| This report describes progress during 1990 at The Robotics Institute, Carnegie Mellon University, in research on a six-legged autonomous robot, called the Ambler, designed for planetary exploration. The report summarizes the achievements during calendar year 1990, and lists personnel and publications. Also included are several papers that describe significant aspects of the research.
Much of the research in 1990 focused on understanding the capabilities of the robot itself and developing a software system capable of autonomously walking the Ambler through natural terrain. We also investigated algorithms for perceiving and acquiring rock samples, which were demonstrated on a separate testbed.
Understanding Mechanism Capabilities?haracteristics important to mobile robots in general, and walking robots in particular, include their mobility, stability, and dynamic performance. We investigated each of these aspects using a combination of mathematical and geometrical analyses, simulation, and experiments using robotic mechanisms. Results largely confirmed our expectations about the Ambler's high degree of mobility, rigidity, and large tipover safety margin.
Autonomous Walking?his area combined four distinct efforts: real-time control of the Ambler, perception of rugged terrain using laser range scanning, algorithms for planning leg and body moves, and task-level control to integrate and coordinate the various components. We embarked on a comprehensive set of experiments, both in simulation and on the Ambler, that systematically added new components and increased the complexity of the environment traversed. These efforts culminated at year end in a successful demonstration to NASA consisting of some 25 autonomous steps walking on sandy, rolling terrain and crossing boulders, a wooden ramp, and stepping out of a meter deep trench. In total, the Ambler autonomously walked over a kilometer in 1990.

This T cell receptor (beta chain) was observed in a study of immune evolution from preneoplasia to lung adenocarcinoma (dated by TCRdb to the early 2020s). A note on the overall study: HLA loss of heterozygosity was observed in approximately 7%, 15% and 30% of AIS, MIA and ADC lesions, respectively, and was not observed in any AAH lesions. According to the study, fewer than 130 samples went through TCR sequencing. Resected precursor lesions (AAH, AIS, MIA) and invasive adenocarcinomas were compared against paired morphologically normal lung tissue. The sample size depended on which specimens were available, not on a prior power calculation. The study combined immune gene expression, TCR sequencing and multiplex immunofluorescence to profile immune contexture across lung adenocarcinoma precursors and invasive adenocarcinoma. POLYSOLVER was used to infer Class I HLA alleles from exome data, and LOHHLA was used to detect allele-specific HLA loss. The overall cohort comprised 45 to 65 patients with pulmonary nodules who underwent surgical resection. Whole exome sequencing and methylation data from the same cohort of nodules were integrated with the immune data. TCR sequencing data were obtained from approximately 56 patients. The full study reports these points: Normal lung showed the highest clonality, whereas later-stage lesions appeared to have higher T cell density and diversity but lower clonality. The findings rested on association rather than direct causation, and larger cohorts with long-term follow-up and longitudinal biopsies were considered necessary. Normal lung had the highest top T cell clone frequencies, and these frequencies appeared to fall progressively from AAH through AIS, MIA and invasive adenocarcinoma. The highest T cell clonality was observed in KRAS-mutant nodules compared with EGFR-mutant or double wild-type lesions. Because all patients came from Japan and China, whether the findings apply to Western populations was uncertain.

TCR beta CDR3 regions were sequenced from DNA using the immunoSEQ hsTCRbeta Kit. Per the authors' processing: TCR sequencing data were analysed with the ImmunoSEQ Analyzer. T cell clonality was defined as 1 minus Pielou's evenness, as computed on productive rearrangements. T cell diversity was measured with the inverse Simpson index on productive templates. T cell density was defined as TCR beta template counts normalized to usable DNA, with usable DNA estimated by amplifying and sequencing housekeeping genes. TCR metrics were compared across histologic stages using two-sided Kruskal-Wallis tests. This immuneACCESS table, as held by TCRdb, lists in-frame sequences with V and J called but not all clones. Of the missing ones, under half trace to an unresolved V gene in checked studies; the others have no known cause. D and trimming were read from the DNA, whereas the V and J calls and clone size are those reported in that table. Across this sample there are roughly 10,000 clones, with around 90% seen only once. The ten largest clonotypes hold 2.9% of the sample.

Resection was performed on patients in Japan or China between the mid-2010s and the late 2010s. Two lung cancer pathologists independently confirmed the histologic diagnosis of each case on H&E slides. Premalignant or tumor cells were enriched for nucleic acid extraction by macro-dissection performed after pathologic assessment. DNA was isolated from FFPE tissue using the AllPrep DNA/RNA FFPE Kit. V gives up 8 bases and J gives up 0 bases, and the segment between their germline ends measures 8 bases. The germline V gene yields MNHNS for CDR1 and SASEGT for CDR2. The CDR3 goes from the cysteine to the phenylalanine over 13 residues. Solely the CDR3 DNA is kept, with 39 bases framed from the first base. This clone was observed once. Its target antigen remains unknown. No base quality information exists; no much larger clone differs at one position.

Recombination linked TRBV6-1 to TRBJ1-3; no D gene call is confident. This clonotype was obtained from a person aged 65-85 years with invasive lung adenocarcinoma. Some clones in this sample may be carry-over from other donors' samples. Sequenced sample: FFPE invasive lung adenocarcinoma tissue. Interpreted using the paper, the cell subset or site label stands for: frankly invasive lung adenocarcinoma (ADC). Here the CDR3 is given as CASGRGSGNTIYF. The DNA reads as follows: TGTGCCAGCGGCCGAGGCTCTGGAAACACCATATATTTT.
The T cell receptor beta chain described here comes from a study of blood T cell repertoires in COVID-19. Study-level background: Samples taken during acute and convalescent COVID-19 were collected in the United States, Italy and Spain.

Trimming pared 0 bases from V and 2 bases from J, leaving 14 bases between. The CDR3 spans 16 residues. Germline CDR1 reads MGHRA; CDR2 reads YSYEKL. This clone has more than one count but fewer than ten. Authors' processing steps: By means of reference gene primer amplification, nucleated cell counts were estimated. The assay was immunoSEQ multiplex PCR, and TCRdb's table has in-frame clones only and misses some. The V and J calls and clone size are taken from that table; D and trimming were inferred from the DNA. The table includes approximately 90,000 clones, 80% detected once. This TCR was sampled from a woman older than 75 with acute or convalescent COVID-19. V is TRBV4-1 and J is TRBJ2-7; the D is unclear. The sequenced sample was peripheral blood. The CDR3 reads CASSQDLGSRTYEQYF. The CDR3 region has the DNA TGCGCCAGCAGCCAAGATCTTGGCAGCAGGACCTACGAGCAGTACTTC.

Sample Acquisition?n preparation for demonstrating a complete mission scenario, we developed methods for perceiving the three dimensional shape of rocks in natural, cluttered surroundings using a light-striper. The shape descriptions were used to plan and execute grasp procedures to collect the rocks. A graphical user interface enabled humans to interact with the system, aid in the selection of rocks, and monitor progress. The methods were demonstrated using the Robot World testbed, and proved quite robust in practice.
Grant ID: Grant NAGW-1175
Number of pages: 47
|William (Red) L. Whittaker, Takeo Kanade, and Tom Mitchell, "1990 Year End Report. Autonomous Planetary Rover at Carnegie Mellon," tech. report CMU-RI-TR-91-19, Robotics Institute, Carnegie Mellon University, August, 1991|
author = "William (Red) L. Whittaker and Takeo Kanade and Tom Mitchell",
title = "1990 Year End Report. Autonomous Planetary Rover at Carnegie Mellon",
booktitle = "",
institution = "Robotics Institute",
month = "August",
year = "1991",
address= "Pittsburgh, PA",
|The Robotics Institute is part of the School of Computer Science, Carnegie Mellon University.|
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